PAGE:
Al Batt: Good night. Sleep tight. Don’t let the pillows bite.

Published 8:45 pm Tuesday, March 12, 2024

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Tales from Exit 22 by Al Batt

Part of a human being is a human sleeping.

Al Batt

Sleep is easy. I can do it with my eyes closed. Follow your dreams and fall asleep.

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My brother could sleep standing up. I’m not that good, but I’m a competent sleeper. Most nights, I barely notice the sheets are made of razor wire, but there are those nights when I toss and turn, and turn and toss like a little kid on Christmas Eve. Or I sleep like a presidential candidate — I lie on one side, and then I lie on the other side. When this happens, I try to use some mental math to solve the Goldbach Conjecture, considered one of the most challenging mathematics problems, before realizing I have no idea what the Goldbach Conjecture is.

Do you remember the last time someone said to you, “I’m getting way too much sleep”?

It’s easy to get eight hours of sleep if you have two or three days to do it. We need more of more and less of less. Wilson Mizner said, “The amount of sleep required by the average person is five minutes more.” There is a vast difference between 6 and 6:05 in the morning.

We spend a third of our lives looking at the inside of our eyelids. How important is sleep? There’s a reason every furniture store has a mattress sale every day and twice on Sunday.

My mother was fond of the old saying, “Good night. Sleep tight. Don’t let the bedbugs bite.” No hotel desk clerk has ever said that to me. A myth says that “sleep tight” relates to the way beds were made before the introduction of spring mattresses. Mattresses were filled with straw and feathers resting on a latticework of ropes, which were tightened regularly to prevent sagging. The myth doesn’t match the timeline of the rhyme’s earliest appearances in text, in which mosquitoes did the biting in some versions. It’s probably nothing more than a jazzy way to wish someone a good night.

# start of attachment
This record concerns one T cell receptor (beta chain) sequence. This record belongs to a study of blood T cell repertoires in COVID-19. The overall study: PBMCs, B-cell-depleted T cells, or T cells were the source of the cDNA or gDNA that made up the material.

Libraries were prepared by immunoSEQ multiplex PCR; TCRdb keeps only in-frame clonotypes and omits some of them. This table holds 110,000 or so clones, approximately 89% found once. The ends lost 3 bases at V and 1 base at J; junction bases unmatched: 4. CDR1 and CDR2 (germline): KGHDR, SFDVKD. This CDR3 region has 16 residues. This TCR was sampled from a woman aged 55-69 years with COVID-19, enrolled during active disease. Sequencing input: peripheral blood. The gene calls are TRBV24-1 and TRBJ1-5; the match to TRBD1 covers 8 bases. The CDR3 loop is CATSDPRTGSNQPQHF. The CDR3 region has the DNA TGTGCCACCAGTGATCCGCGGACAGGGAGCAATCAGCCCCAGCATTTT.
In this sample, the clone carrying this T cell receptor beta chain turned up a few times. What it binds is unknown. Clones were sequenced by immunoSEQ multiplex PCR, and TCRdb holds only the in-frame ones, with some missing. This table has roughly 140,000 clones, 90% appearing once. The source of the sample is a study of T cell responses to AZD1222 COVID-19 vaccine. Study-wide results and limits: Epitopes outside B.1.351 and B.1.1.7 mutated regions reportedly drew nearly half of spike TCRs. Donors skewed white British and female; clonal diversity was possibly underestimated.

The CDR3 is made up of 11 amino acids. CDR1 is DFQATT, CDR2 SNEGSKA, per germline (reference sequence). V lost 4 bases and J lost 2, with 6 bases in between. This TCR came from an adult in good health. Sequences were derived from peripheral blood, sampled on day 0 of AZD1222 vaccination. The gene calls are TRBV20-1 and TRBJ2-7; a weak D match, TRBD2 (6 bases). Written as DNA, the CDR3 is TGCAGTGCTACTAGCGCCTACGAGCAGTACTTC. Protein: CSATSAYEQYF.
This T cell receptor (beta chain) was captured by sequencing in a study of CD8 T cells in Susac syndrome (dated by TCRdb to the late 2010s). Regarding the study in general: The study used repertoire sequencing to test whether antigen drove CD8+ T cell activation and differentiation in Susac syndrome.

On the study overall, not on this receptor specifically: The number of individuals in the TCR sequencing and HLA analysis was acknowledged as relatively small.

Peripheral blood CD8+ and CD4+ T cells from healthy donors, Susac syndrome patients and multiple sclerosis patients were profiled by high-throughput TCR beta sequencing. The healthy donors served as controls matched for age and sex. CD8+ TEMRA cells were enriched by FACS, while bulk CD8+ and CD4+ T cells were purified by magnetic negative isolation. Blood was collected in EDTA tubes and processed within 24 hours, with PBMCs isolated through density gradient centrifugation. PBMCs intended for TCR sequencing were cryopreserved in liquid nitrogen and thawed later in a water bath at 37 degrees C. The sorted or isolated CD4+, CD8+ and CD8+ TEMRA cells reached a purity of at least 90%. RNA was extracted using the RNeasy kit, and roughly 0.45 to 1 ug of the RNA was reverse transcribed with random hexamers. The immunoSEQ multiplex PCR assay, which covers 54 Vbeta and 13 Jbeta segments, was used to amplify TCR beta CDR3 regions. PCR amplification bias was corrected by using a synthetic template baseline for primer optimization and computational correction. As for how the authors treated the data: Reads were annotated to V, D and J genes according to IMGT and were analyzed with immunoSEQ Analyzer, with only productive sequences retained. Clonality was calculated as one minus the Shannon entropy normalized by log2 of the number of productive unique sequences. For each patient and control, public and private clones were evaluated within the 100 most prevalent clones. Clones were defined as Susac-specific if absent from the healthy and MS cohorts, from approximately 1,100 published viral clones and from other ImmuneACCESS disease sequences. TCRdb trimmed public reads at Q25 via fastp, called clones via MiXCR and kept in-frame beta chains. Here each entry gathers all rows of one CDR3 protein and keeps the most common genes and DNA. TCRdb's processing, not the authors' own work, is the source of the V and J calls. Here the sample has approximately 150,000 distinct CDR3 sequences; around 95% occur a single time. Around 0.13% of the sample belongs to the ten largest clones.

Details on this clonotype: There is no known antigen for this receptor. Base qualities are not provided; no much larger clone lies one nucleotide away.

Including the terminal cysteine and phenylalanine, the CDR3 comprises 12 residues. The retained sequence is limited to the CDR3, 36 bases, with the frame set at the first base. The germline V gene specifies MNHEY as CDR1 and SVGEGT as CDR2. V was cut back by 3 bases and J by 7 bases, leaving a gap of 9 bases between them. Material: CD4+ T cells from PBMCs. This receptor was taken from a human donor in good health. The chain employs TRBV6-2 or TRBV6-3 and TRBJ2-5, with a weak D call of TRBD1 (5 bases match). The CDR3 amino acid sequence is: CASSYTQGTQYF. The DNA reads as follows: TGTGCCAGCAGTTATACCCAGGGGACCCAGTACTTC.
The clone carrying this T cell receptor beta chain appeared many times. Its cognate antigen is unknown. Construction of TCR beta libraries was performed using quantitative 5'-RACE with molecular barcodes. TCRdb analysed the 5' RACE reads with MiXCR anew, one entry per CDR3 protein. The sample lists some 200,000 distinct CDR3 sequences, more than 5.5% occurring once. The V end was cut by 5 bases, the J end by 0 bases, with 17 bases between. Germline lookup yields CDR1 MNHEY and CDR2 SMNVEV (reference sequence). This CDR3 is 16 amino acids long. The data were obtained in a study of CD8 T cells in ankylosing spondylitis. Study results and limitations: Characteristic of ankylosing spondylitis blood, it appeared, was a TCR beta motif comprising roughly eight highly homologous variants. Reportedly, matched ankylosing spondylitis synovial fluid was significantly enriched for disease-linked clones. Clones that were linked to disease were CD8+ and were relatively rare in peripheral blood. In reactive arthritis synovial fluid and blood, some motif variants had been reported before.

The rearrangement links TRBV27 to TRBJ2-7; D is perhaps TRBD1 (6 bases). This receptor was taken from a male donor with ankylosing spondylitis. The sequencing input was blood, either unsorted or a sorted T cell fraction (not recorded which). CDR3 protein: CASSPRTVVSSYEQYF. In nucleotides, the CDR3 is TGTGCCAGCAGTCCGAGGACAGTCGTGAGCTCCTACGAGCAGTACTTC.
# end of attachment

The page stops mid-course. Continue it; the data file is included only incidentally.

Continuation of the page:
Every mother, grandmother and aunt said, “The Sandman is coming.” In 18th-century Germany, this was a popular way to describe someone who looked sleepy because tired persons looked like they’d had sand poured in them. They had vivid imaginations in 18th-century Germany. In Hans Christian Andersen’s 1841 folk tale, Ole Lukoje tiptoed upstairs and lulled children to sleep by sprinkling magic dust in their eyes. He had umbrellas he held over children, one with pictures to bring beautiful dreams and one without pictures, which led to a dreamless sleep.

What to do when sleep eludes you? There are sleep apps, but they don’t sleep for you. Rip van Winkle didn’t use one. Replace the corduroy pajamas with white noise, a specific type of sound that includes all the audible frequencies. Brown noise and pink noise resemble white noise, but people perceive them as deeper sounds. Researchers are uncertain how white noise improves sleep, but a theory is that it masks background noises that can disrupt sleep. Snoring isn’t white noise.

Some people use sleep masks. On my first trip to Alaska, the extended daylight caused me to wear a sleep mask. I’ve no idea where I got it. What I do know is that I jumped out of bed and walked into a wall.

Maybe too many pillows are the answer? I stayed in a bed-and-breakfast where I was given a heaping amount of pillows. I could bury myself in a pile of pillows, sleep in a pillow fort or play king on a pillow mountain and snooze at its summit.

Carry a pillow at all times, and when you feel tired (park your car first), toss it down and go to sleep — even if you’re in the middle of a spirited pickleball match.

A friend told me he’d had a checkup that found no sleep disorders, but he felt tired all the time. He couldn’t get enough sleep. He didn’t know what to do. I rolled out the medical degree I’d received for having the high score in a disreputable pinball game at The Vomitorium and told him he should go to bed right after he got up in the morning.

I’ll send him my bill.

Al Batt’s column appears in the Tribune every Wednesday.